Google's secretive plans in China are attracting renewed scrutiny from privacy advocates. The tech giant is said to be building a prototype version of a censored Chinese search engine that links users' activity to their personal phone number, according to the Intercept. In doing so, it would be able to comply with the Chinese government's censorship requirements, increasing the chances that such a product would launch there in the future. A bipartisan group of 16 US lawmakers asked Google if it would comply with China's internet censorship and surveillance policies should it re-enter the search engine market there While China is home to the world's largest number of internet users, a 2015 report by US think tank Freedom House found that the country had the most restrictive online use policies of 65 nations it studied, ranking below Iran and Syria. But China has maintained that its various forms of web censorship are necessary for protecting its national security.
Luis von Ahn, Carnegie Mellon University consulting professor and CEO of Duolingo, has just been announced as the winner of the 2018 $500,000 Lemelson-MIT Prize for invention. He is also the co-founder of Duolingo, the most popular language-learning platform worldwide with the mission of making education free and accessible to everyone. Von Ahn joins a long lineage of inventors to receive the Lemelson-MIT Prize, the largest cash prize for invention in the United States. CAPTCHA, or Completely Automated Public Turing test to tell Computers and Humans Apart, is a now universally recognizable cybersecurity system, which websites use to prevent automated programs from inflicting large-scale abuse. CAPTCHA requires users to complete a computer-generated test of characters.
Now it appears that one of the leading companies in cloud services is looking for more ways to double down and fight the latter. Amazon's AWS has been working on a range of new cryptographic and AI-based tools to help manage the security around cloud-based enterprise services, and it currently has over 130 vacancies for engineers with cryptography skills to help build and run it all. One significant part of the work has been within a division of AWS called the Automated Reasoning Group, which focuses on identifying security issues and developing new tools to fix them for AWS and its customers based on automated reasoning, a branch of artificial intelligence that covers both computer science and mathematical logic and is aimed at helping computers automatically reason completely or nearly completely. In recent times, Amazon has registered two new trademarks, Quivela and SideTrail, both of which have connections to ARG. Classified in its patent application as "computer software for cryptographic protocol specification and verification," Quivela also has a Github repository within AWS Labs' profile that describes it as a "prototype tool for proving the security of cryptographic protocols," developed by the AWS Automated Reasoning Group.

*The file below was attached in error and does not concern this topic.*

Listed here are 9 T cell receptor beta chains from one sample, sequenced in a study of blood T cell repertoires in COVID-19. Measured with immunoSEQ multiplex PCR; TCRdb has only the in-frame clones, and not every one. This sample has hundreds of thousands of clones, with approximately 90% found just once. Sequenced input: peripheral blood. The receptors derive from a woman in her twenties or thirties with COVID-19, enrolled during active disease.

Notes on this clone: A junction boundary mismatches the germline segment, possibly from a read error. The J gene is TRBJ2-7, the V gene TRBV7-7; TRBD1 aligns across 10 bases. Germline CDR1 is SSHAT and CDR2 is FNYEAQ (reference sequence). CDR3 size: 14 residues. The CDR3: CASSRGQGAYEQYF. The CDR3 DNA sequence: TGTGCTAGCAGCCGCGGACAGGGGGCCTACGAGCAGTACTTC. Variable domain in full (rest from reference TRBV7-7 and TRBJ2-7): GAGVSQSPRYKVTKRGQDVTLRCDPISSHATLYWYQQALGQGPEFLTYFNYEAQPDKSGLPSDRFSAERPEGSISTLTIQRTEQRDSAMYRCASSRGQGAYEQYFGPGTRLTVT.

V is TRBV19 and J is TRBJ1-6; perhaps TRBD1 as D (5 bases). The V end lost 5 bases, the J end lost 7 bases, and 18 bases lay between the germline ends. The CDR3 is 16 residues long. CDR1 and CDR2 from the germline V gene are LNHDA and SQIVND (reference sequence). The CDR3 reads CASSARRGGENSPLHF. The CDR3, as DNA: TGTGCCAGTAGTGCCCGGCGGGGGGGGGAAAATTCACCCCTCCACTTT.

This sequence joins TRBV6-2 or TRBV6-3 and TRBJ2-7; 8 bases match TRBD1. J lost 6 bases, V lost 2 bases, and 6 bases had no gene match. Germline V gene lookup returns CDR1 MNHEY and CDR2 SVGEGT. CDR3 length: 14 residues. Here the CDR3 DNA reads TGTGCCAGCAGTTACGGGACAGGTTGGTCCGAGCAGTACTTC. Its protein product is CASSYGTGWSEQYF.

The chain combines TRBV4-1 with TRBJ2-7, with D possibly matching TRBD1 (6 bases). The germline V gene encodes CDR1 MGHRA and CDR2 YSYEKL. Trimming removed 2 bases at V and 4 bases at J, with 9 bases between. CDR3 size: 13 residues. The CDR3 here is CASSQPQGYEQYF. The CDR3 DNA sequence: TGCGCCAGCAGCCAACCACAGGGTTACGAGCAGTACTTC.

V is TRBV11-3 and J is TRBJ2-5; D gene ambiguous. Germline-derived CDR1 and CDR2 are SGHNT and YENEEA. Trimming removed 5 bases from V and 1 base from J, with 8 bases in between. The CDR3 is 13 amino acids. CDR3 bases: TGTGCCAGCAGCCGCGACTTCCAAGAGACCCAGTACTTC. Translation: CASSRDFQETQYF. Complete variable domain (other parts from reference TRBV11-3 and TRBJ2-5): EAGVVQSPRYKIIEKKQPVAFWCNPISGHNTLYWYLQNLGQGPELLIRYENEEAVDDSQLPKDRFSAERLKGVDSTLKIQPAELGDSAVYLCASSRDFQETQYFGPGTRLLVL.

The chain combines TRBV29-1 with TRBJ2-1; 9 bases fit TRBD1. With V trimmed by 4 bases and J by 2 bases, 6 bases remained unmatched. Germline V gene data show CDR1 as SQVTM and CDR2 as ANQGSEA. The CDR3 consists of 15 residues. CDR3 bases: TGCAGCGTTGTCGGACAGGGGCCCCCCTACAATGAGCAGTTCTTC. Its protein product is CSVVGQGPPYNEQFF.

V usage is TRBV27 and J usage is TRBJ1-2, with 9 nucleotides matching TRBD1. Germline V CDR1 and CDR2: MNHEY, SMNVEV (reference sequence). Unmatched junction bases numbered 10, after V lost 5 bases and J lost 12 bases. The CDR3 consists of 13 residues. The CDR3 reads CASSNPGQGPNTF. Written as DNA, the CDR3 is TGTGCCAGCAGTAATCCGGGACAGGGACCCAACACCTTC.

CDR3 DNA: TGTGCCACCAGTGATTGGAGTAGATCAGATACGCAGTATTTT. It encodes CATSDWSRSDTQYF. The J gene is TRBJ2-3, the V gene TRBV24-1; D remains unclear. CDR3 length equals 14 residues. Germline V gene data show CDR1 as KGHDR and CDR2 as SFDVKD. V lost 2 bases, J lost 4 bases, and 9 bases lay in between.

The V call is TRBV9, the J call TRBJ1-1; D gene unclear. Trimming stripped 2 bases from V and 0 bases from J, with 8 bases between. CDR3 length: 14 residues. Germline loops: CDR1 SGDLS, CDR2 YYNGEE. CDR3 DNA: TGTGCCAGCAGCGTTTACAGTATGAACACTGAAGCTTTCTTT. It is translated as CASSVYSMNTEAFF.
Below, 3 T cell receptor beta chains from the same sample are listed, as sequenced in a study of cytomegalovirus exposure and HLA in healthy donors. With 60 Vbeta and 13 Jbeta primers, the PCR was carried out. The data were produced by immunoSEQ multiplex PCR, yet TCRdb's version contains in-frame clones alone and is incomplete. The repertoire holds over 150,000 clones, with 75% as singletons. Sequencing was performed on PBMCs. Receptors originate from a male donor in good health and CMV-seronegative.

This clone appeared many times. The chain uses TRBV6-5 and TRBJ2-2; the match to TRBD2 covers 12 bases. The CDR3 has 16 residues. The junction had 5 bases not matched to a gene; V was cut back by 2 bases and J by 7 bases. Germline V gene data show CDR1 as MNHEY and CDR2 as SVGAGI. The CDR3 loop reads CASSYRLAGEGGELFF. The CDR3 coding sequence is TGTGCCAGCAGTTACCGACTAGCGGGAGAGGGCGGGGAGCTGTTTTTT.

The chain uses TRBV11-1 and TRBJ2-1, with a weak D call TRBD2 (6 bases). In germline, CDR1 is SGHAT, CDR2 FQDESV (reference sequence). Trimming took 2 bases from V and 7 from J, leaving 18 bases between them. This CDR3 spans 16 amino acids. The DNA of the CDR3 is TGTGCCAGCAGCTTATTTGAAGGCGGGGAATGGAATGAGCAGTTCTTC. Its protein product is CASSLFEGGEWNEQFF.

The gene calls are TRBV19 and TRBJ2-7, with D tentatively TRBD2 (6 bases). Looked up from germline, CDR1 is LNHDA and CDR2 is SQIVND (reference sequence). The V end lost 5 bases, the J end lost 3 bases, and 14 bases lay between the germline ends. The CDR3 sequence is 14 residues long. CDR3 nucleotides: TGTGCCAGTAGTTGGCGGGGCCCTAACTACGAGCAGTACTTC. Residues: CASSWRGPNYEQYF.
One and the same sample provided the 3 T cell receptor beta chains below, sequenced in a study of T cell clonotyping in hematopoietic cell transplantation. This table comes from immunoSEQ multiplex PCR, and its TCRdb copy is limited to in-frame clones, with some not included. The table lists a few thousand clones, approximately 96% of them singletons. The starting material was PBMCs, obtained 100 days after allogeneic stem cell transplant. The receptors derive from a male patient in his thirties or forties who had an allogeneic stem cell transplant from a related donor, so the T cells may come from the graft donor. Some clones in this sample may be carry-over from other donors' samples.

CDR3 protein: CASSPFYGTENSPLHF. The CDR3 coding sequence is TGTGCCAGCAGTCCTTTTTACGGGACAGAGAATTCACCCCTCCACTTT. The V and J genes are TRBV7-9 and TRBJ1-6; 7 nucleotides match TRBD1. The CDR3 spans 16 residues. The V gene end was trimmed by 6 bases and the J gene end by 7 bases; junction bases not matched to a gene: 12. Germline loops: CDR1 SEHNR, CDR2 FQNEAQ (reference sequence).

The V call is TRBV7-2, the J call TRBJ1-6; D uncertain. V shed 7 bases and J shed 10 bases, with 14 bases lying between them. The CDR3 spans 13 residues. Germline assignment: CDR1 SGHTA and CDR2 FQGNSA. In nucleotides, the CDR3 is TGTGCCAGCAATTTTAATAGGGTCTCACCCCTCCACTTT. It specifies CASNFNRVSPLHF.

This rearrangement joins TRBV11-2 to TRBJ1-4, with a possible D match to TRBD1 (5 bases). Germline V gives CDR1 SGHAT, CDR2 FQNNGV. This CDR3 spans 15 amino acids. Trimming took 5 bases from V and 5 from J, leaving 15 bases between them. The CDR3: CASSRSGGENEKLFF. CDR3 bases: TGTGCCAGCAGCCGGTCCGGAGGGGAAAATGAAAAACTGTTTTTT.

DNA, the famous double helix carrying the genetic instructions used in the growth, development, functioning and reproduction of all living beings, is fundamentally, the critical way of storing the biosphere, and as part of it, all of humanity's information. It is the foundation of life as we scientifically know it. Conventionally, it gathers and encodes instructions for making living things, but it can be encrypted for other purposes and to evolve according to its organic nature evolutionary programming. Scientists and technologists from all kinds of subjects, as they deepen their understanding of its engineering, are adopting the biological DNA to store what seemed unimaginable some years ago, such as books, recordings, GIFs, and even planning things such as an Amazon gift card. In a pioneer experiment, Yaniv Erlich and Dina Zielinski, from the New York Genome Center and Columbia University encoded in a single gram of DNA, one of the first films ever made, Lumiere Brothers "The Arrival of a Train at La Ciotat Station" along with a computer operating system, a photo, a scientific paper, a computer virus, and an Amazon gift card.
GDPR compliance has yet to be fully embraced by firms on a global scale, yet headlines this past week show just what the repercussions might be against a new regulatory landscape. As noted late last week, a data breach at British Airways was revealed? The details of the hack itself: The bad guys grabbed on to the transaction data over a period of two weeks, beginning in late August, and lasting into early September. The data that was pilfered includes credit card information and data tied to individuals making reservations online, through the website and the British Airways mobile app. Among the first steps the firm took in the wake of the breach: CEO Alex Cruz apologized to those affected and the victims have been told to contact banks or credit card firms, and has promised that .